Halfway through my interview with Miriam Toews, sitting on a café patio overlooking Churchill Square, her eyes suddenly lock onto something over my shoulder, and her voice trails off. Then she breaks into a huge, involuntary smile and stands up. “Oh my God,” she whispers. “Holy shit!”
Walking towards us, it turns out, is a friend of Toews’ from many years back who now lives in Edmonton. They hug, excitedly ask how each other’s family is doing, and Toews brings up an old black-and-white photo of them that she still has on her mantel at home in Winnipeg: they’re standing in front of a beat-up VW van, their kids all knee-high, their faces enviably wrinkle-free. (This last bit is mostly bravado: Toews is 44, but could easily pass for 28.) It’s a time Toews looks back on fondly: “When we got out of bed and nothing ached — we jumped out of bed!”
This story, which takes her all of 10 seconds to tell, is charming, and direct, and told with real warmth. It makes everyone involved grin, partly because Toews makes no attempt to downplay its potential cheesiness. In short, it’s exactly the kind of anecdote that abounds in her winning new book, The Flying Troutmans.
While ostensibly a road-trip novel, The Flying Troutmans is really about the strange and strangely unbreakable bonds between family. The book opens with a woman named Hattie receiving a phone call from her frantic 11-year-old niece Thebes, who tells her that her mom is in the throes of another psychotic episode, her older brother Logan is flunking out of school, and would she mind getting on the first plane from Paris to Winnipeg and making everything better? Hattie, of course, rushes to the scene, and once her sister Min is safely checked into a hospital for treatment, she loads the kids into the family’s Ford Aerostar and — in an effort to distract them as well as find a replacement parent that isn’t her — sets off south to track down their long-absent father.
In person, Toews is an engaging and instantly lovable figure, and never more so than when talking about her characters, whom she describes with as much care as she does her real children. As you might expect, one of her biggest concerns is making sure that the Troutmans seem true to life.
“I don’t want my dialogue — or the story, period — to be heavy-handed or remotely contrived,” she says. “My characters are often defined by their dialogue, and I work really hard at making it authentic. If that means lots of pauses and ellipses, and just ordinary, awkward dialogue that people have, I’m okay with that.”
In addition to her novels, Toews has contributed to PRI’s This American Life and had a well-received role in the 2007 film Silent Light (whose director, Carlos Reygadas, intentionally casts non-actors). Aside from paying the bills, she says that telling stories is simply how she makes sense of the world.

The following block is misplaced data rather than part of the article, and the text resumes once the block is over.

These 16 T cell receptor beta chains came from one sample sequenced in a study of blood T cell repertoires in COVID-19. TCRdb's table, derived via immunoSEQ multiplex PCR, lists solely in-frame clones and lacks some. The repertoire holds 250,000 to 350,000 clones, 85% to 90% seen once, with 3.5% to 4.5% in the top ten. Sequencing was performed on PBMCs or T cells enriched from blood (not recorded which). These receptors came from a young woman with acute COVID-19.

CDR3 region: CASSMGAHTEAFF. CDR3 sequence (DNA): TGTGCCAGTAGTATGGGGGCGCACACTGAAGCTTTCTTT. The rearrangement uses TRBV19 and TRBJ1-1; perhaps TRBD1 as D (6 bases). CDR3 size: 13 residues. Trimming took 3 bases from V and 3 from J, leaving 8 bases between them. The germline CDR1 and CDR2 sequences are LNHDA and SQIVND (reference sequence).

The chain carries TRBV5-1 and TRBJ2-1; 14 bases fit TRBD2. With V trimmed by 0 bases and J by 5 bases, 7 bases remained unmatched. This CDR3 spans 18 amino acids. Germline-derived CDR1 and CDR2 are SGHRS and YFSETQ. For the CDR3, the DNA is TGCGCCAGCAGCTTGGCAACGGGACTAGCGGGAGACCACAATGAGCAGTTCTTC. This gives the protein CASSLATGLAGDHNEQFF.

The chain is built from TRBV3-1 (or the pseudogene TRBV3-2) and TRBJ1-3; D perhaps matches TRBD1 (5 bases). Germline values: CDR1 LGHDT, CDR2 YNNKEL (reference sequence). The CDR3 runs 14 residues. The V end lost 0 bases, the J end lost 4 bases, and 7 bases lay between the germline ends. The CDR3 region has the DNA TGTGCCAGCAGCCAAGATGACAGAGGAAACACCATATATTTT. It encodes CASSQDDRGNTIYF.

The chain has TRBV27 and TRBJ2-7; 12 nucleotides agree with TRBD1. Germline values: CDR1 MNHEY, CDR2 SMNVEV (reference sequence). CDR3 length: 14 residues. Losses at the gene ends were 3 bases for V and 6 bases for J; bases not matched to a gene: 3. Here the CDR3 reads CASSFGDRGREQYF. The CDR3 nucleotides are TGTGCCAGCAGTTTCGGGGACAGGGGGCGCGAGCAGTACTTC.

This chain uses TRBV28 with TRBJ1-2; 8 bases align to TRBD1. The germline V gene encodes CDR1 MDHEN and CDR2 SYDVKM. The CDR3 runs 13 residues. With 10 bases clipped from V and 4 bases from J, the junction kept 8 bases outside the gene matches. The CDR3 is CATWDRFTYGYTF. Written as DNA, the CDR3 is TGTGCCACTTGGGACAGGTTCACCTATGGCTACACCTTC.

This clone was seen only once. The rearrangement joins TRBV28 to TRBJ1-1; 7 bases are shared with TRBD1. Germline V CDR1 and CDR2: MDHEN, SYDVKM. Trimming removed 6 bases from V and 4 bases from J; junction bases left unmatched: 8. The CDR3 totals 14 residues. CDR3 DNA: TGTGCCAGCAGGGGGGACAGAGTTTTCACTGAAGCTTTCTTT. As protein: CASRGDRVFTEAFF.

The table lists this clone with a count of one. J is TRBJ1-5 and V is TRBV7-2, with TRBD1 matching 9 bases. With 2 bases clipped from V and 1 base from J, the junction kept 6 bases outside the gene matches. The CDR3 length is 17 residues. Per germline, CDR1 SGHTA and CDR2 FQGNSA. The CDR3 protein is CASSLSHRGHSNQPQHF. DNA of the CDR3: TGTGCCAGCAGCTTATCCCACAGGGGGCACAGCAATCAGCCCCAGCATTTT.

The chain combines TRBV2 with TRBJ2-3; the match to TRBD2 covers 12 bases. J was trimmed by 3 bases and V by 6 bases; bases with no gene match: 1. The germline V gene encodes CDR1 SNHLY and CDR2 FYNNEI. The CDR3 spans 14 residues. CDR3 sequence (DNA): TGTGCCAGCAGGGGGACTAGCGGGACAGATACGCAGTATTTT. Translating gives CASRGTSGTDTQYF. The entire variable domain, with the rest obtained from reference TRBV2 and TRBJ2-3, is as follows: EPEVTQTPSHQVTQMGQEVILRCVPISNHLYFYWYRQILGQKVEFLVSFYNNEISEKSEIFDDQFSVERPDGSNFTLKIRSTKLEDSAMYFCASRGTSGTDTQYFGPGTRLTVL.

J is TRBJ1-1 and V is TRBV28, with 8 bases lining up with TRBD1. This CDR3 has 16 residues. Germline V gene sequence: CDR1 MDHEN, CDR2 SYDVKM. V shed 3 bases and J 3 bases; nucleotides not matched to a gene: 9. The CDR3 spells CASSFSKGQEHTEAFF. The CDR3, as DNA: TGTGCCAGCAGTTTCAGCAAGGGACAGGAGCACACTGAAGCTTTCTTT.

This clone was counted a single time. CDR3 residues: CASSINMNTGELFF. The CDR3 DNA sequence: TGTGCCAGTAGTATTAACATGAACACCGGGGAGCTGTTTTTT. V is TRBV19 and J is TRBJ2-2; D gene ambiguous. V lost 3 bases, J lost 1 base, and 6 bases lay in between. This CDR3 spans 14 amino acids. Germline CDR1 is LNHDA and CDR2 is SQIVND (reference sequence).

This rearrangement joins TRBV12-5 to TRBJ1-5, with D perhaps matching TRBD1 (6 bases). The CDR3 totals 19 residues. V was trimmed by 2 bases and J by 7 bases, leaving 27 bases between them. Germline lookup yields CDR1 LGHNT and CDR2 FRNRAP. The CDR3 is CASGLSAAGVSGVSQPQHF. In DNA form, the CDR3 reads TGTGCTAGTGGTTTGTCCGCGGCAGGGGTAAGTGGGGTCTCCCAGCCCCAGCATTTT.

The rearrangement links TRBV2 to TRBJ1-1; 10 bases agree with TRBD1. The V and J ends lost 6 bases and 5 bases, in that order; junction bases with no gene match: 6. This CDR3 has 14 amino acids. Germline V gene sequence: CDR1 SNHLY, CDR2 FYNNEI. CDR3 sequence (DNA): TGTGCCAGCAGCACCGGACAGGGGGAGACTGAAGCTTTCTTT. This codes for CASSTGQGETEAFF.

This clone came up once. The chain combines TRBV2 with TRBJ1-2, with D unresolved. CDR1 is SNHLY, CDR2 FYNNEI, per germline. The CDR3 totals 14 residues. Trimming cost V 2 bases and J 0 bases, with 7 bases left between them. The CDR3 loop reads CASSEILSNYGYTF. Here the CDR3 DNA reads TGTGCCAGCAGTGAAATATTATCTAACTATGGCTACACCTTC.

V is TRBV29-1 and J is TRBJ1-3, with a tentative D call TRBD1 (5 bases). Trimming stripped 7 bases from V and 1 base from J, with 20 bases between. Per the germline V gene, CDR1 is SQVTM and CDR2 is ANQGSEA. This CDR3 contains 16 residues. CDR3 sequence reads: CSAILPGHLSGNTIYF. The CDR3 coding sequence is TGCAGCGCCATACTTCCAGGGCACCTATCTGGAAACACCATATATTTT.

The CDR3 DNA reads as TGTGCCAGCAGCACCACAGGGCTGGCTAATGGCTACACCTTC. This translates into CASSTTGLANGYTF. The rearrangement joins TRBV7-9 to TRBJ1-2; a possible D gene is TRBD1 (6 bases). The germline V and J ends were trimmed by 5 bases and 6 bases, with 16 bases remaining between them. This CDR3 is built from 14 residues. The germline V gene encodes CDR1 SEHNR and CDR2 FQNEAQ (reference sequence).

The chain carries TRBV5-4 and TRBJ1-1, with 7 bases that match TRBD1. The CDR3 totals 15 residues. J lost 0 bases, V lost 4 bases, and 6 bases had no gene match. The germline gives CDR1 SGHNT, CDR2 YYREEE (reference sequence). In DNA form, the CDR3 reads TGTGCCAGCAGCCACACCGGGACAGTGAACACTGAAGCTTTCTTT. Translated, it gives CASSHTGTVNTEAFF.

So what conclusions has she drawn so far?
“Oh, none,” she says, “other than the fact that we’re all alone, and needy, and often alienated from each other and our thoughts. I mean, the world is an awkward, tragic, painful, hard place for so many people so much of the time … and then there are moments of great beauty, great clarity, great connection, splendour, and grace.”
I mention that that’s quite a bleak outlook for someone who’s won humour awards, and she laughs. “That’s where the humour comes from, a lot of the time,” she adds.
Not that her readers need convincing of her abilities. Toews’ previous novel, 2004’s A Complicated Kindness, won the Governor General’s Award and the 2006 Canada Reads competition, and can still be found in many a bookstore’s staff picks section. The Flying Troutmans seems poised to continue that winning streak — it’s been number one on the Canadian fiction charts since its release earlier this month.
Despite her conquest of the Canadian literary scene, however, Toews is still seen as something of an unknown property in other countries. (A recent interview on the high-profile American literary blog Bookslut was done as part of their “Indie Heartthrob” series.) She’s on a smaller, independent press in the United States, and her upcoming tour there will be much more low-key than the 10-city, cross-country jaunt she’s just completed here.
Still, being an up-and-comer may have its advantages. When I confess that before I read The Flying Troutmans, I assumed Toews would be a bad writer simply because of how popular she is, she nods with understanding.
“See, I get that,” she says. “And that concerns me. That would be exactly my reaction too.”
Knopf Canada, 288 pp, $32, hardcover
(interview originally appeared in SEE Magazine, September 25, 2008)